Good, affordable, lightweight word processors are rare finds on the App Store, and that’s what makes Document Writer 1.2 (Mac App Store link) such a compelling product. It’s not going to rival the full product of Microsoft Word, but it’s certainly a step up from Open Office and even may get some defectors from Google Docs.
Document Writer has a fairly intuitive interface, with tools that you’ve come to expect: paste, cut, undo, redo, print, save, text size, color, insert image, insert boxes, find, URL creation, and numerous formatting buttons. Changing from normal spacing to double is a breeze, and creating numbered lists, columns, and other more particular formatting demands are equally easy. Again, it’s not as expansive as Microsoft Word, but understanding the numerous unmarked buttons takes only a few seconds.
If you spend a lot of time copying and pasting formatted text from the Internet or Microsoft Word, you might just adore PlainTextMenu: It strips out colors, formatting, bold text, and all the pesky things that make sharing or pasting text a pain between programs.
Sometimes, of course, it’s the rich text you want; the app offers a trigger so that you can have all text automatically converted or choose when to manually de-decorate your copied text. There are also options to auto-convert to all uppercase letters (if you’re feeling a HULK RAGE coming on), all lowercase (dabble in the poetry of e.e. cummings), or sentence capitalization.
Connected drives are the lifeblood of my workflow. No matter how much internal storage I have in my machine, I still keep an arsenal of external drives around for backups, music, videos, and anything else I don’t want bogging down my day-to-day.
Once they’re plugged in, though, I tend to forget about them, to the point where I often pull them out without properly ejecting. StorageStatus’ (Mac App Store link) active menu bar icon didn’t just alleviate my absent-mindedness, it taught me to identify each drive’s cycles so to better maximize efficiency.
Leaving your MacBook plugged in all the time—for example, in order to use it with an external monitor while its lid’s shut—can be bad for the battery’s longevity. The Battery Project’s FruitJuice (Mac App Store link) aims to help you keep your battery healthy by telling you when and for how long you’ll need to unplug each day.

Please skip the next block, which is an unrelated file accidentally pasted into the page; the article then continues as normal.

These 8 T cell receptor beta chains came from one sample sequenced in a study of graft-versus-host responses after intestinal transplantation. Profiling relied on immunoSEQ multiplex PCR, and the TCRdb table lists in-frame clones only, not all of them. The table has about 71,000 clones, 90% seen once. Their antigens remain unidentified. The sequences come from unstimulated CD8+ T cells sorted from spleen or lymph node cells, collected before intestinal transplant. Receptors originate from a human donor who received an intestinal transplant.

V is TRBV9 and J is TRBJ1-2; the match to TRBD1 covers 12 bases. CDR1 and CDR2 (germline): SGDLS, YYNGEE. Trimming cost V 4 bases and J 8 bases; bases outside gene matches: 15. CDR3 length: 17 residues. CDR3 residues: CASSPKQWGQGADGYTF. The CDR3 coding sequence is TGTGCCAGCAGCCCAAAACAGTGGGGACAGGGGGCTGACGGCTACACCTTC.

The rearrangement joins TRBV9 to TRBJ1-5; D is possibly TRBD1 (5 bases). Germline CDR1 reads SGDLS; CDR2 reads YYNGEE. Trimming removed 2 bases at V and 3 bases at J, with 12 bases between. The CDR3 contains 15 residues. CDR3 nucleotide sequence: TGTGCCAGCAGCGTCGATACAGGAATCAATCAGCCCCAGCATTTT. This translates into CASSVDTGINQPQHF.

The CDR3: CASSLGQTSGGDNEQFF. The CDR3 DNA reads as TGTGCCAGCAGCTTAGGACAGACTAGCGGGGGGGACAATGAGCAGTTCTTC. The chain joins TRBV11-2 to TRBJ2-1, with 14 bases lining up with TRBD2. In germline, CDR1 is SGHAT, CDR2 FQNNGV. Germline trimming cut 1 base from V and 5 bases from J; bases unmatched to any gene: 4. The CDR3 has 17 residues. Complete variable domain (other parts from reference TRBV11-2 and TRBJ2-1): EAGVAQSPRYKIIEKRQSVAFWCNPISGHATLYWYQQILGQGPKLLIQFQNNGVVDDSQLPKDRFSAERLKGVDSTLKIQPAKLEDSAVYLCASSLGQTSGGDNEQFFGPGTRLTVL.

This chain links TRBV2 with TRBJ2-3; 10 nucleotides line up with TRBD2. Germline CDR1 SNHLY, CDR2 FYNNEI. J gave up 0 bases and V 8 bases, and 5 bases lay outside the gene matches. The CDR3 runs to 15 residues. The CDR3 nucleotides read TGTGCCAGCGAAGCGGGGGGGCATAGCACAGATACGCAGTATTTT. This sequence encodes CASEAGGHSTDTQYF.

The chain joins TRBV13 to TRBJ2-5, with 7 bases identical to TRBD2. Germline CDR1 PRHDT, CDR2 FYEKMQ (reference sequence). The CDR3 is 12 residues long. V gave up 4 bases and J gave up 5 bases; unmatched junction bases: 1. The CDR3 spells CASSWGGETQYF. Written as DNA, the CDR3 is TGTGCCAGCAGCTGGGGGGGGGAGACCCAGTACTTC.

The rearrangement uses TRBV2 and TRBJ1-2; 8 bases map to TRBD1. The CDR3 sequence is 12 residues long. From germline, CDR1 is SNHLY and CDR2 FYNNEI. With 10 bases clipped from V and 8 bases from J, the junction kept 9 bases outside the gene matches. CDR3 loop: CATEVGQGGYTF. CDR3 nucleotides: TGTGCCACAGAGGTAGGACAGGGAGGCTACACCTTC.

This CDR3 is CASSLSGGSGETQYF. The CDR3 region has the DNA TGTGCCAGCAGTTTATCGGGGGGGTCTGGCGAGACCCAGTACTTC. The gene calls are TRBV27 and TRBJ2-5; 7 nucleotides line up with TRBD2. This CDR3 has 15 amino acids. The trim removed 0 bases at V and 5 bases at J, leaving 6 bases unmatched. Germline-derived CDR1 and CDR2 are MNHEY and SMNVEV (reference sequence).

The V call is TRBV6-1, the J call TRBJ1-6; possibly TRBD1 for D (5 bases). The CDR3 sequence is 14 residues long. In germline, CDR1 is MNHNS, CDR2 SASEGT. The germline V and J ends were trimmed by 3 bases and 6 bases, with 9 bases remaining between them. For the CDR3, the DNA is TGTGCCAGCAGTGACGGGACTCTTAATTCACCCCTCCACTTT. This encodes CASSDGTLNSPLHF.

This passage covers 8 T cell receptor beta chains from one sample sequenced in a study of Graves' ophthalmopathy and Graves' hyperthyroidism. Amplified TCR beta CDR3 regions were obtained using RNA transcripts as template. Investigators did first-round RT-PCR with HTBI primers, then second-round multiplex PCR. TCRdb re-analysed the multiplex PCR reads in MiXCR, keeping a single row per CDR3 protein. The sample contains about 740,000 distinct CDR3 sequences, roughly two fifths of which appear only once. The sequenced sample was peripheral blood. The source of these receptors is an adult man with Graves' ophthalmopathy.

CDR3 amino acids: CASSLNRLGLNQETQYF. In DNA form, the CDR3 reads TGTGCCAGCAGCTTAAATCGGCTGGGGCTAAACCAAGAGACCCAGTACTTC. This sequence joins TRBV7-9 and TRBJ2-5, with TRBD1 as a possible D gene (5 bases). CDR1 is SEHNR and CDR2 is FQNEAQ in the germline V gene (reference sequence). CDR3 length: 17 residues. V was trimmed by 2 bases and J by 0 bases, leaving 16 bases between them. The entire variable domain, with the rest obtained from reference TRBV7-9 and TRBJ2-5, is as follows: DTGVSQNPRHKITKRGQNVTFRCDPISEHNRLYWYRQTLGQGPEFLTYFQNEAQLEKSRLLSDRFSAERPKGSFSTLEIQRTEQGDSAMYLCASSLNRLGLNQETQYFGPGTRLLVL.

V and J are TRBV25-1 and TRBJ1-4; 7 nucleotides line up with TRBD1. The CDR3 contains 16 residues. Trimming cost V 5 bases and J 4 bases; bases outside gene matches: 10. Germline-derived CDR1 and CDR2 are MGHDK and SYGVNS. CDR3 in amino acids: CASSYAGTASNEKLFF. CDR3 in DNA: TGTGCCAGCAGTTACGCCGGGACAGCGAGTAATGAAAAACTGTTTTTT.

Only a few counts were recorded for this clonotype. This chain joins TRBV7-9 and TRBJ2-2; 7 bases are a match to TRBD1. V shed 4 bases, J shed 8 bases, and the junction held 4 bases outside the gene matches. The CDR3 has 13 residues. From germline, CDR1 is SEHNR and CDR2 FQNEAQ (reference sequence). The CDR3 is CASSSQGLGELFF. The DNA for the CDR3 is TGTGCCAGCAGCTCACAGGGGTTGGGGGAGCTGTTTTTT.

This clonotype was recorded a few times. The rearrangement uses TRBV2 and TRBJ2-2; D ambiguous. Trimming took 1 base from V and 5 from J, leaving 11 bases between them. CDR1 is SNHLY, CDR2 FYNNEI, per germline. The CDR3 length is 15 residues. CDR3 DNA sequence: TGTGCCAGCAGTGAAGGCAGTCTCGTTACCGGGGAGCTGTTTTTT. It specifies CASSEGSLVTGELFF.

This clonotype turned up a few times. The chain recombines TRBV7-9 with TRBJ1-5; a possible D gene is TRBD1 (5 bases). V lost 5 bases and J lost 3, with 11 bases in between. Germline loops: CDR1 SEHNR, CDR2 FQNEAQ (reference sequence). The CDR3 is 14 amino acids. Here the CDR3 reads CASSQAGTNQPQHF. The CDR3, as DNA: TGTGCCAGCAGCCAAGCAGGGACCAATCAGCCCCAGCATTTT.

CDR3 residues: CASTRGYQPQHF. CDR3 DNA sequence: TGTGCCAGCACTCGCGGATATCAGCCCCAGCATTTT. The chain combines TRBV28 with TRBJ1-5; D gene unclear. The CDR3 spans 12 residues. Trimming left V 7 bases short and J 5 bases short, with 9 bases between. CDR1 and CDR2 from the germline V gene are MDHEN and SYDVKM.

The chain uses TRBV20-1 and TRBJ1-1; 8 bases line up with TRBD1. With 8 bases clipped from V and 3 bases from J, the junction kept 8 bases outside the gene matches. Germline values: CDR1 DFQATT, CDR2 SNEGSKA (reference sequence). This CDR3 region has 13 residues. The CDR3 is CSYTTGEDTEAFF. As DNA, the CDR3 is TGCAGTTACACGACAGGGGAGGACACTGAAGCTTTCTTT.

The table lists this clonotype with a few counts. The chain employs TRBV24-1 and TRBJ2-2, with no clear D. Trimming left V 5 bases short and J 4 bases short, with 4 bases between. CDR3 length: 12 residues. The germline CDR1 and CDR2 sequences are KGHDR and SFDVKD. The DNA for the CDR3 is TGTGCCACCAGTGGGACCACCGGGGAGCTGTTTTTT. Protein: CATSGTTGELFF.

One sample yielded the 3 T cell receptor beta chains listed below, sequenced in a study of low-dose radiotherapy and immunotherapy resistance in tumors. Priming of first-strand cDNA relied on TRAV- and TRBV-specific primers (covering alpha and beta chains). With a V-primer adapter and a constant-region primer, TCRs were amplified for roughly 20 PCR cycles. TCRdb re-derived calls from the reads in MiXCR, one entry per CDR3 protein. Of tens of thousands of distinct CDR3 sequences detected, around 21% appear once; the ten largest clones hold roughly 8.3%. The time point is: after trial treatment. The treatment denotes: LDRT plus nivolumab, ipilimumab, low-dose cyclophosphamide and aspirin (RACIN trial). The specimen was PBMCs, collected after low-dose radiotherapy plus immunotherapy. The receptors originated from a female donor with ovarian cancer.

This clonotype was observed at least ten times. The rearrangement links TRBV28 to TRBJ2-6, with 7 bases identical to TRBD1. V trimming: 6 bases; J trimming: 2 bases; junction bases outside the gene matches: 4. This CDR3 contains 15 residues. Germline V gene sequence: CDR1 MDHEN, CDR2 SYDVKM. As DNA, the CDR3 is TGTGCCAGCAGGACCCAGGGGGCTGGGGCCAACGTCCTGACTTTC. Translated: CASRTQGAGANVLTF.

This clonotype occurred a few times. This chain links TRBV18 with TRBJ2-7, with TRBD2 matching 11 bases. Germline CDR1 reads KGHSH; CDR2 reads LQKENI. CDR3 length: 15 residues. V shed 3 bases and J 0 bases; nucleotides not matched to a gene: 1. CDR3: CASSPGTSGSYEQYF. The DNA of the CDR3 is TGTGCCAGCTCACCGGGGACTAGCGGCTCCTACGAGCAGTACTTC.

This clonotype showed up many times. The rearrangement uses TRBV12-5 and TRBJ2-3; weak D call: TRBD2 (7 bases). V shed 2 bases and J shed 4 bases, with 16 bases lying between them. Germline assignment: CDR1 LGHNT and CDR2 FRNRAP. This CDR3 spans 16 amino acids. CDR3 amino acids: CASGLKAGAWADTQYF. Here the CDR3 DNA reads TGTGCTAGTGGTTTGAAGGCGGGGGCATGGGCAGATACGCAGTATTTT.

There’s no sophisticated voodoo behind this process. FruitJuice is simply tracking your previous week’s battery behavior, then recommending you stay unplugged for 20 percent of the time you typically use your laptop. You can configure a small but legible menubar icon to show you how many minutes of unplugged time remain. You can remain unplugged as long as you like, but FruitJuice will send you reasonably unobtrusive notifications when you’re free to plug in again.
iOS has changed the way we write. The ultra-minimal, file-free workspaces we use on our iPhones and iPads have gradually made their way to our Macs, making formatting toolbars and nested folders all but obsolete. Leafnote (Mac App Store link) isn’t quite as stark as other text editors, but it takes plenty of cues from iOS, resulting in a simple, speedy, and organized writing experience.
The writing area itself is as plain as you’d expect from a modern word processor, with a clean, white canvas. As is the norm with minimal text editors, there’s a distinct lack of options—aside from some rudimentary formatting (bold, italics, and underline), you won’t be able to do much of anything to your text. Even the default font and size are fixed, but the inclusion of an emoji menu is a nice touch.
The bigger hard drives get, the more room they provide for unwanted files to clutter up your disk and steal space you could otherwise put to better use. Rocky Sand Studio’s Disk Diag (Mac App Store link) hunts down and eliminates these megabyte-hogging miscreants, while keeping you fully informed and in control of the process.
On startup, a simple but beautifully-animated speedometer-style dial snappily shows you the ratio of empty to occupied space on your drive. Click the Start button, and in a few more seconds you’ll see how much space Disk Diag thinks it can free up for you. The program breaks this chunk of disk space into multiple categories, including your caches, your log files, and your Downloads folder. You can turn each on or off individually, and by clicking icons that appear when you mouse over each category, you can open a Finder window with the files in question, or get a plain-English explanation of what the files do and why you might want to delete them.
For creative professionals—especially those with work that involves a social media or online content component—FilePane (Mac App Store link) can be a true timesaver thanks to its quick access to various helpful actions via a handy and inventive drag-and-drop approach. It’s an app that works not only with files on your desktop or within Finder windows, but also images and text on websites and in documents.
Clicking and dragging any file on your Mac, along with any image or text, prompts a Drop Here button to appear nearby on the screen. Dropping the selected file or item atop that image pulls up a tiny command box with a handful of icons that correspond with actions. You’ll be able to quickly resize an image (and maintain proportions), print a file, create an archive or PDF file, send a file via email or AirDrop, or even post something to Twitter or Facebook—and there are a few other small tasks available from that box.